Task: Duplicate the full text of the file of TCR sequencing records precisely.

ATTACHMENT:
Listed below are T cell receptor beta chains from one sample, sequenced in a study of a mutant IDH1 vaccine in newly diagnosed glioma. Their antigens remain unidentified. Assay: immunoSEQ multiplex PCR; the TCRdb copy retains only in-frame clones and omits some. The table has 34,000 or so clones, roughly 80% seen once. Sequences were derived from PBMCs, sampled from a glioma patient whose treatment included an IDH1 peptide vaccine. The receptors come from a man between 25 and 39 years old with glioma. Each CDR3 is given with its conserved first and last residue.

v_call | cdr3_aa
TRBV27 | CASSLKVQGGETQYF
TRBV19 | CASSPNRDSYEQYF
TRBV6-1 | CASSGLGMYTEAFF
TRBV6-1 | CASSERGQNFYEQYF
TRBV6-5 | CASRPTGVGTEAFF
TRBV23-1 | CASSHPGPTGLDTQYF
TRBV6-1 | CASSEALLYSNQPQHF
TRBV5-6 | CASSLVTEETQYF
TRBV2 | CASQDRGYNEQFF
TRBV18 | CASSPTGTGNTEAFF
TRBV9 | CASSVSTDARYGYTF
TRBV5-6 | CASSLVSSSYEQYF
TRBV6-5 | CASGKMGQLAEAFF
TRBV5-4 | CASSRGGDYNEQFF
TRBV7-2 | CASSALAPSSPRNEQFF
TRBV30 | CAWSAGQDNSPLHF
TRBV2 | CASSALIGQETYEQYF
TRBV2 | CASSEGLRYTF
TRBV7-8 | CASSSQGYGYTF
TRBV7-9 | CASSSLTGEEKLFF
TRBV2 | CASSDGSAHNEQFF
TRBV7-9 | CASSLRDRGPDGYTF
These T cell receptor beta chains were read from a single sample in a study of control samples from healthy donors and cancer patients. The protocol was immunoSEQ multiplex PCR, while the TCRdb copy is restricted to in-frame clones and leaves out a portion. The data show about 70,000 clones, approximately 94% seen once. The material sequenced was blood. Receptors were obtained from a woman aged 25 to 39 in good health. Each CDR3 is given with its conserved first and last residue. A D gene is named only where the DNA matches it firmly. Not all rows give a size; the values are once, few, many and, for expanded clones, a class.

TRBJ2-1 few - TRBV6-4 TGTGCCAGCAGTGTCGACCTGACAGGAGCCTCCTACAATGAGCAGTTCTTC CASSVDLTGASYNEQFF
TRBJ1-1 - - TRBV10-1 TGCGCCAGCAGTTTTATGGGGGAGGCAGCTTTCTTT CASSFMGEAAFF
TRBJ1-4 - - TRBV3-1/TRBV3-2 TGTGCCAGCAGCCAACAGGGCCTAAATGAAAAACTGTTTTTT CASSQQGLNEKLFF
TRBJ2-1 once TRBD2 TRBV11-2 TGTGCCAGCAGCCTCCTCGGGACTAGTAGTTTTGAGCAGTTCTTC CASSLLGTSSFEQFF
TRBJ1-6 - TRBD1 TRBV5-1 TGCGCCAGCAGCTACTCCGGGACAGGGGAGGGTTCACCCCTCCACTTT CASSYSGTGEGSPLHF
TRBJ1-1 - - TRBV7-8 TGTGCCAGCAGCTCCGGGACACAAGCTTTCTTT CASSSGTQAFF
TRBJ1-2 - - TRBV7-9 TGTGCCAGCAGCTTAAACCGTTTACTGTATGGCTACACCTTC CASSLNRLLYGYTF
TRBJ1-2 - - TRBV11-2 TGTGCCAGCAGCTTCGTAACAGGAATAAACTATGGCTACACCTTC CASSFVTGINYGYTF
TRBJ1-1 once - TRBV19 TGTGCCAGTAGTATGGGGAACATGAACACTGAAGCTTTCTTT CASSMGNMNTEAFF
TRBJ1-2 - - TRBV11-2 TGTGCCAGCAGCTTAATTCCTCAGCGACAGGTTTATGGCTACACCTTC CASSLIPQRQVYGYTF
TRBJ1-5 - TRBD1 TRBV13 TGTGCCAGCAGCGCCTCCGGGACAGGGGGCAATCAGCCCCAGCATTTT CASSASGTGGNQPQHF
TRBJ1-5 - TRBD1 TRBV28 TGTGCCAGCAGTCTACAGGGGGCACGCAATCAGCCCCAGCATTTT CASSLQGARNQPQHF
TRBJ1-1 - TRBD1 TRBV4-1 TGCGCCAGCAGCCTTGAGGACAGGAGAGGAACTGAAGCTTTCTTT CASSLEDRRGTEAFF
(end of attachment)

Listed below are T cell receptor beta chains from one sample, sequenced in a study of a mutant IDH1 vaccine in newly diagnosed glioma. Their antigens remain unidentified. Assay: immunoSEQ multiplex PCR; the TCRdb copy retains only in-frame clones and omits some. The table has 34,000 or so clones, roughly 80% seen once. Sequences were derived from PBMCs, sampled from a glioma patient whose treatment included an IDH1 peptide vaccine. The receptors come from a man between 25 and 39 years old with glioma. Each CDR3 is given with its conserved first and last residue.

v_call | cdr3_aa
TRBV27 | CASSLKVQGGETQYF
TRBV19 | CASSPNRDSYEQYF
TRBV6-1 | CASSGLGMYTEAFF
TRBV6-1 | CASSERGQNFYEQYF
TRBV6-5 | CASRPTGVGTEAFF
TRBV23-1 | CASSHPGPTGLDTQYF
TRBV6-1 | CASSEALLYSNQPQHF
TRBV5-6 | CASSLVTEETQYF
TRBV2 | CASQDRGYNEQFF
TRBV18 | CASSPTGTGNTEAFF
TRBV9 | CASSVSTDARYGYTF
TRBV5-6 | CASSLVSSSYEQYF
TRBV6-5 | CASGKMGQLAEAFF
TRBV5-4 | CASSRGGDYNEQFF
TRBV7-2 | CASSALAPSSPRNEQFF
TRBV30 | CAWSAGQDNSPLHF
TRBV2 | CASSALIGQETYEQYF
TRBV2 | CASSEGLRYTF
TRBV7-8 | CASSSQGYGYTF
TRBV7-9 | CASSSLTGEEKLFF
TRBV2 | CASSDGSAHNEQFF
TRBV7-9 | CASSLRDRGPDGYTF
These T cell receptor beta chains were read from a single sample in a study of control samples from healthy donors and cancer patients. The protocol was immunoSEQ multiplex PCR, while the TCRdb copy is restricted to in-frame clones and leaves out a portion. The data show about 70,000 clones, approximately 94% seen once. The material sequenced was blood. Receptors were obtained from a woman aged 25 to 39 in good health. Each CDR3 is given with its conserved first and last residue. A D gene is named only where the DNA matches it firmly. Not all rows give a size; the values are once, few, many and, for expanded clones, a class.

TRBJ2-1 few - TRBV6-4 TGTGCCAGCAGTGTCGACCTGACAGGAGCCTCCTACAATGAGCAGTTCTTC CASSVDLTGASYNEQFF
TRBJ1-1 - - TRBV10-1 TGCGCCAGCAGTTTTATGGGGGAGGCAGCTTTCTTT CASSFMGEAAFF
TRBJ1-4 - - TRBV3-1/TRBV3-2 TGTGCCAGCAGCCAACAGGGCCTAAATGAAAAACTGTTTTTT CASSQQGLNEKLFF
TRBJ2-1 once TRBD2 TRBV11-2 TGTGCCAGCAGCCTCCTCGGGACTAGTAGTTTTGAGCAGTTCTTC CASSLLGTSSFEQFF
TRBJ1-6 - TRBD1 TRBV5-1 TGCGCCAGCAGCTACTCCGGGACAGGGGAGGGTTCACCCCTCCACTTT CASSYSGTGEGSPLHF
TRBJ1-1 - - TRBV7-8 TGTGCCAGCAGCTCCGGGACACAAGCTTTCTTT CASSSGTQAFF
TRBJ1-2 - - TRBV7-9 TGTGCCAGCAGCTTAAACCGTTTACTGTATGGCTACACCTTC CASSLNRLLYGYTF
TRBJ1-2 - - TRBV11-2 TGTGCCAGCAGCTTCGTAACAGGAATAAACTATGGCTACACCTTC CASSFVTGINYGYTF
TRBJ1-1 once - TRBV19 TGTGCCAGTAGTATGGGGAACATGAACACTGAAGCTTTCTTT CASSMGNMNTEAFF
TRBJ1-2 - - TRBV11-2 TGTGCCAGCAGCTTAATTCCTCAGCGACAGGTTTATGGCTACACCTTC CASSLIPQRQVYGYTF
TRBJ1-5 - TRBD1 TRBV13 TGTGCCAGCAGCGCCTCCGGGACAGGGGGCAATCAGCCCCAGCATTTT CASSASGTGGNQPQHF
TRBJ1-5 - TRBD1 TRBV28 TGTGCCAGCAGTCTACAGGGGGCACGCAATCAGCCCCAGCATTTT CASSLQGARNQPQHF
TRBJ1-1 - TRBD1 TRBV4-1 TGCGCCAGCAGCCTTGAGGACAGGAGAGGAACTGAAGCTTTCTTT CASSLEDRRGTEAFF